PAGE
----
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The long-standing mess that has been the Chicago Bulls front office could wind up impacting the Raptors going forward.
Adrian Wojnarowski was first on Friday with word that the Bulls were beginning the process of parting ways with executive vice-president John Paxton and GM Gar Forman with the intent to replace them with one person.
Among the three names out there to basically take over both positions and run the Bulls is current Raptors GM Bobby Webster.
Webster was promoted to GM in Toronto a little less than three years ago with then-GM Masai Ujiri moving up to team president and CEO.
Webster certainly has had a hand in all the Raptors’ moves and business both before that promotion and since, including the Kawhi Leonard deal that eventually helped land the Raptors their first Larry O’Brien Trophy.
But Ujiri casts a long shadow, and while the team often has made efforts to build up Webster’s portfolio within the front office, it has been almost universally accepted that Ujiri still has the final say.
That said, a move to Chicago to a GM’s role without a president above him would actually be considered another step up the ladder, and therefore not a lateral move.
But until Webster speaks on the matter, this is all just talk for now, and the Bulls still would require permission from the Raptors to interview Webster.
The ESPN article suggested Nuggets general manager Arturas Karnisovas also would be on the Bulls’ wanted list.
According to Wojnarowski, interviews would start next week and be conducted remotely.
NBC Sports Chicago’s K.C. Johnson said the Bulls also will be seeking permission from the Miami Heat to interview their assistant GM, Adam Simon.
Concern within the Raptors’ front office that Webster could be heading out the door would best be described as tepid.
According to Johnson, who has as good a read on the pulse of Chicago’s organization as anyone outside their front office, the Bulls initially planned to begin interviews after the season but the NBA’s shutdown for the time being has moved that opportunity up significantly.
ONLY A MATTER OF TIME
With every other professional sports league on hold, the WNBA’s upcoming start to another season became just the latest casualty in sport to this coronavirus pandemic.
Training camps were supposed to open April 26, and the season was set to tip off May 15, but with the very health of the entire world in question, the easy decision was made to postpone.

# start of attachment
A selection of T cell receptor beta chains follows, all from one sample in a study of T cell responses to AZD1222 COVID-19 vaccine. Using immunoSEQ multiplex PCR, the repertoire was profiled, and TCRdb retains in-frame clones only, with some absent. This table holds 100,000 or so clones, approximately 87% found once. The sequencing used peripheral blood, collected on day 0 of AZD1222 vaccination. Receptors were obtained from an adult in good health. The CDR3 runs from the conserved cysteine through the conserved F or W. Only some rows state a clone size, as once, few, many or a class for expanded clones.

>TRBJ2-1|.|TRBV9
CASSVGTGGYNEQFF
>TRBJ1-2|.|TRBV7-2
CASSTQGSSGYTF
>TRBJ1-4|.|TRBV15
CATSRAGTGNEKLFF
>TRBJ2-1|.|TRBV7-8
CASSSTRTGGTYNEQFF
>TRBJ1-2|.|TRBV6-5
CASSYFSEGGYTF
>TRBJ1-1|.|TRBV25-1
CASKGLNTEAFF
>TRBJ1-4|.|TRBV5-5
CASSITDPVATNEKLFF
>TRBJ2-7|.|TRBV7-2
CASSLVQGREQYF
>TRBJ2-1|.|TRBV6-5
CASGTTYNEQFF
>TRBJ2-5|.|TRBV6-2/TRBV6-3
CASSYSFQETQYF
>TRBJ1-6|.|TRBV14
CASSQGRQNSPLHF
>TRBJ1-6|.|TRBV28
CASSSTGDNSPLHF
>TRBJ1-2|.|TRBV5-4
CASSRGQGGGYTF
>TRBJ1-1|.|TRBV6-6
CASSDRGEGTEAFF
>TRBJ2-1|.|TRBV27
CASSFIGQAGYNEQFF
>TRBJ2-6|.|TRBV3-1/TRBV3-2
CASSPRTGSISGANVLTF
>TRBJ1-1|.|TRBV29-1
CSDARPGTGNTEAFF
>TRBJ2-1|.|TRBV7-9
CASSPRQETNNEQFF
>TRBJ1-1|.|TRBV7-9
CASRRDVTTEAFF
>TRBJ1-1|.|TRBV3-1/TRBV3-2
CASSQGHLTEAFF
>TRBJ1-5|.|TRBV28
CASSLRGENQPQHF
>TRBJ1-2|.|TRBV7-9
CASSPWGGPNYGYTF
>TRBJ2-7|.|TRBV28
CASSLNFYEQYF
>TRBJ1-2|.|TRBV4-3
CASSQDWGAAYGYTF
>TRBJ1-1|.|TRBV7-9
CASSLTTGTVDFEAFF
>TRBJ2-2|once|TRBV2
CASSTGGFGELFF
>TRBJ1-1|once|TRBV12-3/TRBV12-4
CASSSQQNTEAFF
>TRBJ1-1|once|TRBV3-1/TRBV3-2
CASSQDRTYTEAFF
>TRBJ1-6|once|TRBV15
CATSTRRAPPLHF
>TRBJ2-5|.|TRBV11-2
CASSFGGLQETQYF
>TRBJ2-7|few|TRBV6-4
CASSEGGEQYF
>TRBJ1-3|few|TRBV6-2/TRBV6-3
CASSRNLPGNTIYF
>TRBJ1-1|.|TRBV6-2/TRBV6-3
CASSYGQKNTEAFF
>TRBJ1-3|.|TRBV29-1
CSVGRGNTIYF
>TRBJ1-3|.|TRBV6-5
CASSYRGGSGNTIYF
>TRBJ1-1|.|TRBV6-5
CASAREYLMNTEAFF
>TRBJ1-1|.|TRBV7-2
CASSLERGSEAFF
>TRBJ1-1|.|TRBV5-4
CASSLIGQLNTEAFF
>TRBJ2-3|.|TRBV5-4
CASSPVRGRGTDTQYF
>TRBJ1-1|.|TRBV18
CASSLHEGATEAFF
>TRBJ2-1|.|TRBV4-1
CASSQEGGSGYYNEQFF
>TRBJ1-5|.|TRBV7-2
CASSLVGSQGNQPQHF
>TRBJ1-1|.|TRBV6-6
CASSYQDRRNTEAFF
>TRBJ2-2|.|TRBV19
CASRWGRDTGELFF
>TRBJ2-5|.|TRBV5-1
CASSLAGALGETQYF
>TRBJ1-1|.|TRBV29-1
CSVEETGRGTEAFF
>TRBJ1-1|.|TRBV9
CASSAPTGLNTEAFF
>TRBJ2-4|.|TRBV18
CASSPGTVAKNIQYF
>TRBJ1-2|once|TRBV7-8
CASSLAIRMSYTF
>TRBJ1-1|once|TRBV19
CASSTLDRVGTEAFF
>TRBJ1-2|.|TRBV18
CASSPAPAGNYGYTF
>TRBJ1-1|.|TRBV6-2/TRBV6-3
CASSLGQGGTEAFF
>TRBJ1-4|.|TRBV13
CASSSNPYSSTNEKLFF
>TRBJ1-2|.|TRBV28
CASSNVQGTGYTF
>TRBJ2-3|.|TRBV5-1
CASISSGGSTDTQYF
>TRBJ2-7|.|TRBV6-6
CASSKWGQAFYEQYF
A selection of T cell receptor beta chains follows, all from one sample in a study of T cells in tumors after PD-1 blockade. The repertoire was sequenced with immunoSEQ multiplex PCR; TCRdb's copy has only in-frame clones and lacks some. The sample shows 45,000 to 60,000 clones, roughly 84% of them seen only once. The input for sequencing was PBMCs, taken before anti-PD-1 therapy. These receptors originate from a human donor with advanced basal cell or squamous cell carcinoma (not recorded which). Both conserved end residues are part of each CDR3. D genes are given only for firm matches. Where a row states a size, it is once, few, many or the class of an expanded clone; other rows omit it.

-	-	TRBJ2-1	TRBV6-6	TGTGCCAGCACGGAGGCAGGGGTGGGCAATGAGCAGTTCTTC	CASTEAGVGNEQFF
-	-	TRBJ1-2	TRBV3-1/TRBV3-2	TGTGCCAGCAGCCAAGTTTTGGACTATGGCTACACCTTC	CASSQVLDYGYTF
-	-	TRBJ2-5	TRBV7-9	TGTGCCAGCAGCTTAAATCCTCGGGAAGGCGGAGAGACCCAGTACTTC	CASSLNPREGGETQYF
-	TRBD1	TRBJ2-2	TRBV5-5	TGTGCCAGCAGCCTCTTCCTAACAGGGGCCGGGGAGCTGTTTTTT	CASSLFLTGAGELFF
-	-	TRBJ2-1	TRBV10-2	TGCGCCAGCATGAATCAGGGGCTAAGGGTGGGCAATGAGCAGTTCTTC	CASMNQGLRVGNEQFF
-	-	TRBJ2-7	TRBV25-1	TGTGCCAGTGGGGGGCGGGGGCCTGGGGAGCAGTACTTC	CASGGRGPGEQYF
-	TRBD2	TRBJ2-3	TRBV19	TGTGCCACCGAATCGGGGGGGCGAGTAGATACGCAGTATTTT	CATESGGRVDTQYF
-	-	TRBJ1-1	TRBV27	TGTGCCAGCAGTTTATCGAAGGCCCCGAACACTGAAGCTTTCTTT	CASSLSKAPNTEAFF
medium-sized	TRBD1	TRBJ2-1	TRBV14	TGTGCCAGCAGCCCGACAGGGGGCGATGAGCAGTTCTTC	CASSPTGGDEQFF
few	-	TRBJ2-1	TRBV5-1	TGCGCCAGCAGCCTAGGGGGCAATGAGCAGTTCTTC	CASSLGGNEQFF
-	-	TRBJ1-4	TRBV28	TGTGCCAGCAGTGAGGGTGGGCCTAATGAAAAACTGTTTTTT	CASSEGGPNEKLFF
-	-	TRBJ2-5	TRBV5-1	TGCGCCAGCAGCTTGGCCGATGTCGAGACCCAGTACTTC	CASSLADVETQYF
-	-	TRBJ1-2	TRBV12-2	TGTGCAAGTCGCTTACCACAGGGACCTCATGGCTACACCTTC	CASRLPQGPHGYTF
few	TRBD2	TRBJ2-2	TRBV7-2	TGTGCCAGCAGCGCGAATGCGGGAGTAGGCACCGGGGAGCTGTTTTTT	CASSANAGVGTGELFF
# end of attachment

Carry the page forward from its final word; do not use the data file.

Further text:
“Our guiding principle will continue to be the health and safety of the players, fans and employees,” WNBA commissioner Cathy Engelbert said via release from the league.
The league had previously agreed to a one-month shutdown this season to accommodate the Olympic games. That won’t be necessary if a season is to be salvaged this year, but barring a major shake-up in the schedule, it’s likely that one-month break will now come a year from this summer.
A SILVER LINING
When Dwight Powell’s Achilles tendon ruptured in January, the injury took two things away from him. First was his ability to help the Dallas Mavericks make that playoff run the fanbase has been pining for since the team won its NBA title in 2011. But also on his mind that night when his athletic career was put on immediate hold was the perceived lost opportunity to represent Canada, first in qualifying for the Olympics and then, success there, representing his country at the actual Games.
The odds aren’t great that an NBA season can be saved, but with the Olympics now pushed back a year, Powell should have every opportunity to fulfill that second dream.
“It’s unfortunate the circumstances that have led to the postponement of the Olympics, and hopefully it doesn’t get postponed any further, hopefully things will be back to normal far, far before then, and knock on wood all of our guys remain healthy through this strange period and then through the season to come,” he told Canadian Press in a phone interview. “But I’m definitely looking forward to having that opportunity, God willing, I’m healthy still at that point, to compete for the country.”
TEMPLE OF LAW
And still more silver linings. For Garrett Temple. a well-travelled NBA vet who wasn’t even drafted and is now onto his ninth team in Brooklyn including two stops with the Sacramento Kings, that means taking full advantage of all the extra time on his hands.
Temple, who already has an undergrad degree in business, is prepping to write the LSAT (Law School Admissions Test).
“Honestly, I’ve thought about it over the past three years, probably,” Temple told New York’s YES network. “My dad kind of put a seed in my head. I was thinking more MBA. I have my undergrad degree in business, so I was thinking more MBA. And my dad was telling me law school is something that’s pretty prestigious, having a law degree and just teaches you to think in a different way. And I’ve always been a pretty big-time debater. I’m very literal. So, when I get into arguments, I’m a type of person that you probably just want to stop arguing with me, because I’m going to nitpick every single thing that you said.”
The Utah Jazz, with an ownership group that has 80 companies under its umbrella, was hit with layoffs yesterday. According to Wojnarowski, all of the layoffs within the Jazz were on the non-basketball side of the ledger.
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